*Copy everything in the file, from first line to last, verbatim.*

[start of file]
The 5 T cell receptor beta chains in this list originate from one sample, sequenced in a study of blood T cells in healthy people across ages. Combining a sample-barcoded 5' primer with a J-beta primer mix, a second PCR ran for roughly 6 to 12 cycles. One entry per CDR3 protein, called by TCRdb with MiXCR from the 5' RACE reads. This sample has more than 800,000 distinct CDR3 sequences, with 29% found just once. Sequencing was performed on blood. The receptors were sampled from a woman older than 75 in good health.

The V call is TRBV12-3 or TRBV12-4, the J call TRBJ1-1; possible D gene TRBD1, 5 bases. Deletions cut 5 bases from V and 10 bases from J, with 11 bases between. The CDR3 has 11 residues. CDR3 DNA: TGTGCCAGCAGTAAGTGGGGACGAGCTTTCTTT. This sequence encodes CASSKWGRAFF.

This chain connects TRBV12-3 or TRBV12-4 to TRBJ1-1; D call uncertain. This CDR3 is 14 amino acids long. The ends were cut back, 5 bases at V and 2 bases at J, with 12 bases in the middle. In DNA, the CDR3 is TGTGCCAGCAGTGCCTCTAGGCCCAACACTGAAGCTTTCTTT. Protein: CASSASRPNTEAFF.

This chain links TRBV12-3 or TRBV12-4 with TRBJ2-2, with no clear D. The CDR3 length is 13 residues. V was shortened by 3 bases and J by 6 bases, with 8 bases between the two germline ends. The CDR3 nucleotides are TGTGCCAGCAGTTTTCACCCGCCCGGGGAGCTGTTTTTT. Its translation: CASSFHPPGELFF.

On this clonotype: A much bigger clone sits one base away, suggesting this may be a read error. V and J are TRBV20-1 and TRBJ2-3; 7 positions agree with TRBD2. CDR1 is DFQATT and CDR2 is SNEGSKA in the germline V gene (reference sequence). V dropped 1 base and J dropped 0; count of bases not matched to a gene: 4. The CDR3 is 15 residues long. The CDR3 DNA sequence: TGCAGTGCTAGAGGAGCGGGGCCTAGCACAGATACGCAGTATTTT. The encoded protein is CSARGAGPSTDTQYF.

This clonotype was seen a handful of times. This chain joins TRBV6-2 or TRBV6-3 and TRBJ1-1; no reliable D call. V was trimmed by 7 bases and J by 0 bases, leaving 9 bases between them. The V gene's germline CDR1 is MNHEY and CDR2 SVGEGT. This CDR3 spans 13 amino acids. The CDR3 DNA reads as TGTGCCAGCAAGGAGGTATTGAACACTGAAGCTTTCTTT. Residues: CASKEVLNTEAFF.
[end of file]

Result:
The 5 T cell receptor beta chains in this list originate from one sample, sequenced in a study of blood T cells in healthy people across ages. Combining a sample-barcoded 5' primer with a J-beta primer mix, a second PCR ran for roughly 6 to 12 cycles. One entry per CDR3 protein, called by TCRdb with MiXCR from the 5' RACE reads. This sample has more than 800,000 distinct CDR3 sequences, with 29% found just once. Sequencing was performed on blood. The receptors were sampled from a woman older than 75 in good health.

The V call is TRBV12-3 or TRBV12-4, the J call TRBJ1-1; possible D gene TRBD1, 5 bases. Deletions cut 5 bases from V and 10 bases from J, with 11 bases between. The CDR3 has 11 residues. CDR3 DNA: TGTGCCAGCAGTAAGTGGGGACGAGCTTTCTTT. This sequence encodes CASSKWGRAFF.

This chain connects TRBV12-3 or TRBV12-4 to TRBJ1-1; D call uncertain. This CDR3 is 14 amino acids long. The ends were cut back, 5 bases at V and 2 bases at J, with 12 bases in the middle. In DNA, the CDR3 is TGTGCCAGCAGTGCCTCTAGGCCCAACACTGAAGCTTTCTTT. Protein: CASSASRPNTEAFF.

This chain links TRBV12-3 or TRBV12-4 with TRBJ2-2, with no clear D. The CDR3 length is 13 residues. V was shortened by 3 bases and J by 6 bases, with 8 bases between the two germline ends. The CDR3 nucleotides are TGTGCCAGCAGTTTTCACCCGCCCGGGGAGCTGTTTTTT. Its translation: CASSFHPPGELFF.

On this clonotype: A much bigger clone sits one base away, suggesting this may be a read error. V and J are TRBV20-1 and TRBJ2-3; 7 positions agree with TRBD2. CDR1 is DFQATT and CDR2 is SNEGSKA in the germline V gene (reference sequence). V dropped 1 base and J dropped 0; count of bases not matched to a gene: 4. The CDR3 is 15 residues long. The CDR3 DNA sequence: TGCAGTGCTAGAGGAGCGGGGCCTAGCACAGATACGCAGTATTTT. The encoded protein is CSARGAGPSTDTQYF.

This clonotype was seen a handful of times. This chain joins TRBV6-2 or TRBV6-3 and TRBJ1-1; no reliable D call. V was trimmed by 7 bases and J by 0 bases, leaving 9 bases between them. The V gene's germline CDR1 is MNHEY and CDR2 SVGEGT. This CDR3 spans 13 amino acids. The CDR3 DNA reads as TGTGCCAGCAAGGAGGTATTGAACACTGAAGCTTTCTTT. Residues: CASKEVLNTEAFF.